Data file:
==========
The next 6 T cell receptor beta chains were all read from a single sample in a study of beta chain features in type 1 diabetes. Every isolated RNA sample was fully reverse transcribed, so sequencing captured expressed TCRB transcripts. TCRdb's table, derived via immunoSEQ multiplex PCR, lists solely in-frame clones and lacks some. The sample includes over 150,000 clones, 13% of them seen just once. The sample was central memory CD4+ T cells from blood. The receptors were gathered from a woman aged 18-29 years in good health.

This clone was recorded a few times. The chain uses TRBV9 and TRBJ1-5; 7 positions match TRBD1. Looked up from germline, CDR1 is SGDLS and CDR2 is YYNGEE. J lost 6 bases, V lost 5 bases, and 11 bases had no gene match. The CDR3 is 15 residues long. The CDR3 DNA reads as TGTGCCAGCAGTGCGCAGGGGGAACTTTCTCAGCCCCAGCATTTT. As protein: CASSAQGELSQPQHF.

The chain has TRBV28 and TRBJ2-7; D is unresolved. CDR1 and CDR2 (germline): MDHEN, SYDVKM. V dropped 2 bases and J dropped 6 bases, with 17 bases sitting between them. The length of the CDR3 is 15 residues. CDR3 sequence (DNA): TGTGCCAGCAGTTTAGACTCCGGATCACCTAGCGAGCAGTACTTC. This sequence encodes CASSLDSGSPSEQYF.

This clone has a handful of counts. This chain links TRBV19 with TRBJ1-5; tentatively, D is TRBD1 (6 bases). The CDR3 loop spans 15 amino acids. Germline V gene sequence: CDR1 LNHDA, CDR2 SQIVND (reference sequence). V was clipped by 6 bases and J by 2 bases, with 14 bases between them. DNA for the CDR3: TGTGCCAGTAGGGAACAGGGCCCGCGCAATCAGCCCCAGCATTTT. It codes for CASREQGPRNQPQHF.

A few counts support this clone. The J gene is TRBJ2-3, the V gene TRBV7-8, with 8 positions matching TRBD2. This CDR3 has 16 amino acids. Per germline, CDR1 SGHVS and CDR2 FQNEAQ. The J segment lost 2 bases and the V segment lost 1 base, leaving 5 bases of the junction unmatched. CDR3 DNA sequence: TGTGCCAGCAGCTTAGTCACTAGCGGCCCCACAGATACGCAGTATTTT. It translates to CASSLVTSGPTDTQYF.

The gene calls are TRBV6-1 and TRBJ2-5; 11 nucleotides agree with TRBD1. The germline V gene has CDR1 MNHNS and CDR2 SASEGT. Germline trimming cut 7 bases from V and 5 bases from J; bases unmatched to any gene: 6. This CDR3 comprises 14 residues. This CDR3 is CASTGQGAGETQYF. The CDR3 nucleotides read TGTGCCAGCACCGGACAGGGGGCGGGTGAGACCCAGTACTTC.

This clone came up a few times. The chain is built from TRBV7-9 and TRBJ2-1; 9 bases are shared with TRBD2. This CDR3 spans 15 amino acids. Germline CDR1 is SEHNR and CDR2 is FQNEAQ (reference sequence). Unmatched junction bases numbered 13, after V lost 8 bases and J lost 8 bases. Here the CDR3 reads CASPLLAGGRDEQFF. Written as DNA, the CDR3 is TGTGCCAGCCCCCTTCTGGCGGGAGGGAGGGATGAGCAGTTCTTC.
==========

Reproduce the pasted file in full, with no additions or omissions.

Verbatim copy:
The next 6 T cell receptor beta chains were all read from a single sample in a study of beta chain features in type 1 diabetes. Every isolated RNA sample was fully reverse transcribed, so sequencing captured expressed TCRB transcripts. TCRdb's table, derived via immunoSEQ multiplex PCR, lists solely in-frame clones and lacks some. The sample includes over 150,000 clones, 13% of them seen just once. The sample was central memory CD4+ T cells from blood. The receptors were gathered from a woman aged 18-29 years in good health.

This clone was recorded a few times. The chain uses TRBV9 and TRBJ1-5; 7 positions match TRBD1. Looked up from germline, CDR1 is SGDLS and CDR2 is YYNGEE. J lost 6 bases, V lost 5 bases, and 11 bases had no gene match. The CDR3 is 15 residues long. The CDR3 DNA reads as TGTGCCAGCAGTGCGCAGGGGGAACTTTCTCAGCCCCAGCATTTT. As protein: CASSAQGELSQPQHF.

The chain has TRBV28 and TRBJ2-7; D is unresolved. CDR1 and CDR2 (germline): MDHEN, SYDVKM. V dropped 2 bases and J dropped 6 bases, with 17 bases sitting between them. The length of the CDR3 is 15 residues. CDR3 sequence (DNA): TGTGCCAGCAGTTTAGACTCCGGATCACCTAGCGAGCAGTACTTC. This sequence encodes CASSLDSGSPSEQYF.

This clone has a handful of counts. This chain links TRBV19 with TRBJ1-5; tentatively, D is TRBD1 (6 bases). The CDR3 loop spans 15 amino acids. Germline V gene sequence: CDR1 LNHDA, CDR2 SQIVND (reference sequence). V was clipped by 6 bases and J by 2 bases, with 14 bases between them. DNA for the CDR3: TGTGCCAGTAGGGAACAGGGCCCGCGCAATCAGCCCCAGCATTTT. It codes for CASREQGPRNQPQHF.

A few counts support this clone. The J gene is TRBJ2-3, the V gene TRBV7-8, with 8 positions matching TRBD2. This CDR3 has 16 amino acids. Per germline, CDR1 SGHVS and CDR2 FQNEAQ. The J segment lost 2 bases and the V segment lost 1 base, leaving 5 bases of the junction unmatched. CDR3 DNA sequence: TGTGCCAGCAGCTTAGTCACTAGCGGCCCCACAGATACGCAGTATTTT. It translates to CASSLVTSGPTDTQYF.

The gene calls are TRBV6-1 and TRBJ2-5; 11 nucleotides agree with TRBD1. The germline V gene has CDR1 MNHNS and CDR2 SASEGT. Germline trimming cut 7 bases from V and 5 bases from J; bases unmatched to any gene: 6. This CDR3 comprises 14 residues. This CDR3 is CASTGQGAGETQYF. The CDR3 nucleotides read TGTGCCAGCACCGGACAGGGGGCGGGTGAGACCCAGTACTTC.

This clone came up a few times. The chain is built from TRBV7-9 and TRBJ2-1; 9 bases are shared with TRBD2. This CDR3 spans 15 amino acids. Germline CDR1 is SEHNR and CDR2 is FQNEAQ (reference sequence). Unmatched junction bases numbered 13, after V lost 8 bases and J lost 8 bases. Here the CDR3 reads CASPLLAGGRDEQFF. Written as DNA, the CDR3 is TGTGCCAGCCCCCTTCTGGCGGGAGGGAGGGATGAGCAGTTCTTC.